Posts Tagged ‘middle east’

A NASA engineer predicts the rapture in 1988. A career eschatologist declares that Christians should plan to be off the earth by the year 2000. A chorus of bloggers and ministry leaders ascribe a prophetic connection between the book of Isaiah and the violence in Syria. What separates the final group of speculators from the rest? Only that time has not yet proven them wrong. (That, and they probably have not collected their full share of publishing royalties) All speculate about news events. All look at real life, far away, violence as if it was exciting action movie. All are as committed to Christian Zionism as fish are to water.


The Bible says this civil war will lead to war in Europe. What no? ahh… well the Antichrist will arise from the German Empire. They’re our allies now? Dammit. Well the rapture will occur now that 9/11 happened… I’m sure of it this time…

Christian Zionism, broadly termed here, is the belief that events in the middle east have prophetic significance. This leads to speculation about future events. The Bible is used as if it were a crystal ball.. Why should anyone take the alleged prophecies about Syria in 2013 any more seriously than the now false prophecies about the Soviet Union or the rapture in the 1980s? It is easy for Christian Zionists to invoke 2 Peter 3:3-4. Yet this is little more than self-affirming circular reasoning. It begs the question, “what do these prophecies even mean?” While many Christian Zionists believe their method of interpretation is self-evidently true, conservative, and literal, I submit that it is none of these. More practically, the political consequences of their teachings are destructive.

On a message board years ago, a Christian Zionist once explained their methods this way: Just as Jesus’ generation was meant to watch for signs of his first coming, so must contemporary Christians must watch for his second. Specifically, any current event will help us make sense the prophecies. So when a news event (Syria) seems to match something in the Bible (Isaiah 17) than that is enough reason to believe that prophecy is being fulfilled. Of course, they are often clever enough to not nail down exact dates, but their speculations nevertheless reflect what they think the Bible teaches.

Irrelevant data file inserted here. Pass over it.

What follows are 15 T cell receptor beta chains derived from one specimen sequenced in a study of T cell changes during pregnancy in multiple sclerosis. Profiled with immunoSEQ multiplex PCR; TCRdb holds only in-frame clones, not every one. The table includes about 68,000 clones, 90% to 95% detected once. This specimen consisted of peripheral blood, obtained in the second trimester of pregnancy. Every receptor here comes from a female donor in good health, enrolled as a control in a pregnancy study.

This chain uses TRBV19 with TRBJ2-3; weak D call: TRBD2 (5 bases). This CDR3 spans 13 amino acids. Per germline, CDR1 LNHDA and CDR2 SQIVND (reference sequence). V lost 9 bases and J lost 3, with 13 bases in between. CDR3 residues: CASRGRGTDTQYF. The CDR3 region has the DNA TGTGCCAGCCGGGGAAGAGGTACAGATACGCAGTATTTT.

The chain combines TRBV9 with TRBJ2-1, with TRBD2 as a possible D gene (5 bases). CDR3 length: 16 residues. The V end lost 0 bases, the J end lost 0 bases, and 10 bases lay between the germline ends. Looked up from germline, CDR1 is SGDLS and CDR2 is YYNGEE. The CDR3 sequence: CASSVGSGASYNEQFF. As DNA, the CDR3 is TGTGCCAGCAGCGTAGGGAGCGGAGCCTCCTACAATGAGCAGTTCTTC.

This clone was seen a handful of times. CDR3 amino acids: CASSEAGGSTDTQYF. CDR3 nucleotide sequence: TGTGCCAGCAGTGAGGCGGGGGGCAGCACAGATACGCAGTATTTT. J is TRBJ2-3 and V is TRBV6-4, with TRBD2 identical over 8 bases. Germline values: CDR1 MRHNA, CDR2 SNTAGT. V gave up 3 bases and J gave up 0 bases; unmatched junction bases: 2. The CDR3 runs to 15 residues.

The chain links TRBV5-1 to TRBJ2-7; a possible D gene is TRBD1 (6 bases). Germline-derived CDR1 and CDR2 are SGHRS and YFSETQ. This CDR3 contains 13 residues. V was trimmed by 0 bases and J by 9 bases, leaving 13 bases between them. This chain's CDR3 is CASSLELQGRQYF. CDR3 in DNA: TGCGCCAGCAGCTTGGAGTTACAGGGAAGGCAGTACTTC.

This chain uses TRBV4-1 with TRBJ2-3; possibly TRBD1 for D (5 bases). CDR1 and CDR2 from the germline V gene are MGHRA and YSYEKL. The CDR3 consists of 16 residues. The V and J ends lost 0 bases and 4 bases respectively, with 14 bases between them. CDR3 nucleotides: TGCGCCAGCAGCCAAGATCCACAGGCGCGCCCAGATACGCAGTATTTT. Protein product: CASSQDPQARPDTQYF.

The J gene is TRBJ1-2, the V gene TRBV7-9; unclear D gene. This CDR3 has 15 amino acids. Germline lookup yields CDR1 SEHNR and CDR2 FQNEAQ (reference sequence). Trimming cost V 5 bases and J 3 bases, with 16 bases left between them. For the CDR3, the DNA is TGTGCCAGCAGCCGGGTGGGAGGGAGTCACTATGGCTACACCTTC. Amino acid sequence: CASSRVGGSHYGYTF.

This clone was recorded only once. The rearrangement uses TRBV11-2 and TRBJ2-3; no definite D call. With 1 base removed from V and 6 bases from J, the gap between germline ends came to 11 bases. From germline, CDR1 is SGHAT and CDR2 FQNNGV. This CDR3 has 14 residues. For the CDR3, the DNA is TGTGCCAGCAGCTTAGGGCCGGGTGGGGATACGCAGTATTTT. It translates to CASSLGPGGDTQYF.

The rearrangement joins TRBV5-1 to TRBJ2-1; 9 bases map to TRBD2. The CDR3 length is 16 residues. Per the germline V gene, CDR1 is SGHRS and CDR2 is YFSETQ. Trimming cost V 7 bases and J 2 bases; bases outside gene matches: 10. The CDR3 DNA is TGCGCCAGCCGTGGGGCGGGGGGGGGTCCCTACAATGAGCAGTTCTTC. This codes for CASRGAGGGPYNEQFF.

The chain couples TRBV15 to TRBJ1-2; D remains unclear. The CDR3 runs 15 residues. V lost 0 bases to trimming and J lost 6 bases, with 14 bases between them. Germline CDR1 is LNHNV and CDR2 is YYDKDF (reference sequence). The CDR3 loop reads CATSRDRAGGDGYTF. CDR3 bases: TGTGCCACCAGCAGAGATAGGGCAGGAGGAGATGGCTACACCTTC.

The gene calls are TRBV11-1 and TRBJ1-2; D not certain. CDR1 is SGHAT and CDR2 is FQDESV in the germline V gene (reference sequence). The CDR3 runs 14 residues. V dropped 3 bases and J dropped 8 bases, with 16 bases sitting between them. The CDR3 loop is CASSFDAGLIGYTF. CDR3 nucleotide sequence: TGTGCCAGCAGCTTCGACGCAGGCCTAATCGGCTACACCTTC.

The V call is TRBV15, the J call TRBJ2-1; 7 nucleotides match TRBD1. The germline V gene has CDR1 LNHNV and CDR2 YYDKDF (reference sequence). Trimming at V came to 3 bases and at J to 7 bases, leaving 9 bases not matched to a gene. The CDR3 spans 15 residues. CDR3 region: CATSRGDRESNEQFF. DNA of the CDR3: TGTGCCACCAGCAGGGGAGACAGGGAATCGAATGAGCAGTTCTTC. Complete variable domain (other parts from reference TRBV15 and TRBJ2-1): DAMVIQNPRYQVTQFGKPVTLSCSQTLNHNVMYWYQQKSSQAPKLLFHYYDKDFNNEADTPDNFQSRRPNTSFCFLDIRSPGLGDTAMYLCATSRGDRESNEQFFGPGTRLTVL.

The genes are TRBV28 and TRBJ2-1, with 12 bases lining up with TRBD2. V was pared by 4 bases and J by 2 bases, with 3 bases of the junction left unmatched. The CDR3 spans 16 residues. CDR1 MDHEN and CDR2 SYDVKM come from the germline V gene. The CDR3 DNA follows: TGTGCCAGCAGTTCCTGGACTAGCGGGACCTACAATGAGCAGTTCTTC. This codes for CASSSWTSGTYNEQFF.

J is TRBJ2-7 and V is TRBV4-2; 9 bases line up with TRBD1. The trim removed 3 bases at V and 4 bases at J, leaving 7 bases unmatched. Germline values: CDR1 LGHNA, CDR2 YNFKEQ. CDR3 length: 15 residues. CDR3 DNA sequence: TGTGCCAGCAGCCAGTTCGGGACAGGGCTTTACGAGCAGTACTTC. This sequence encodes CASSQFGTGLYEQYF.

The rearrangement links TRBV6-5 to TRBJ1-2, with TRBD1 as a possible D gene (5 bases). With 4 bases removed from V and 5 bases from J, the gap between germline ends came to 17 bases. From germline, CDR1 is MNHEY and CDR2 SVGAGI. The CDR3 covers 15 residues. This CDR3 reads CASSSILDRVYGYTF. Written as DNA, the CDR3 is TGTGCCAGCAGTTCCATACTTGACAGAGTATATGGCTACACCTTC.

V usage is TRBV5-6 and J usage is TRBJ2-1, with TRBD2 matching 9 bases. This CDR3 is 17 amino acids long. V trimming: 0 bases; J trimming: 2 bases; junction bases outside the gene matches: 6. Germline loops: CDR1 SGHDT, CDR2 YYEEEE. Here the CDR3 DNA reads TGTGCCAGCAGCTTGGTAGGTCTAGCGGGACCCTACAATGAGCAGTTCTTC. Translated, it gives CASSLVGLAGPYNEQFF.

The problem with this method is that any event in history can look like a fulfillment of prophecy. The commercial success of the literature mentioned earlier proves this. Considering the list of failed predictions (and there have been a lot of failed predictions!) maybe it is a good idea to re-evaluate the method before deciding that preventible armed conflict is per-determined by God.

Many others explain that their methods are conservative because it reads the Bible literally whenever possible. This way they avoid (as LaHaye famously put it) confusing metaphors. But are they consistent? Many Zionists interpret the seven churches addressed in the opening of Revelation as seven symbolic church ages even though the letter itself gives us no reason to do so. This is only one example of the inconsistency of “literal whenever possible.”

If anyone is going to understand the Bible, especially the apocalyptic visions, we need a deeper examination. Consider the following questions when applied to Isaiah or books like Ezekial, Revelation or Daniel. What is the literary context of this verse, passage, and book? When was it written? What was the political situation of the original audience? What is the genre of this or that passage? How would someone living at that time interpret that genre? What kinds of idioms, metaphors, hyperbole, etc would these ancient people be intuitively familiar with, but are not used (and not known) in our culture? How does it compare to similar, non-canonical literature of the same genre? None of these questions can be adequately addressed in a single twitter post, a news article, a Sunday sermon, or podcast. In fact, if anyone makes you feel that understanding Isaiah 17 (or anything else apocalyptic) is intuitive and easy, they are oversimplifying. If anyone cannot answer these kinds of questions, then their interpretation is not worth your attention, time, or money.

This is not a poorly written thriller novel.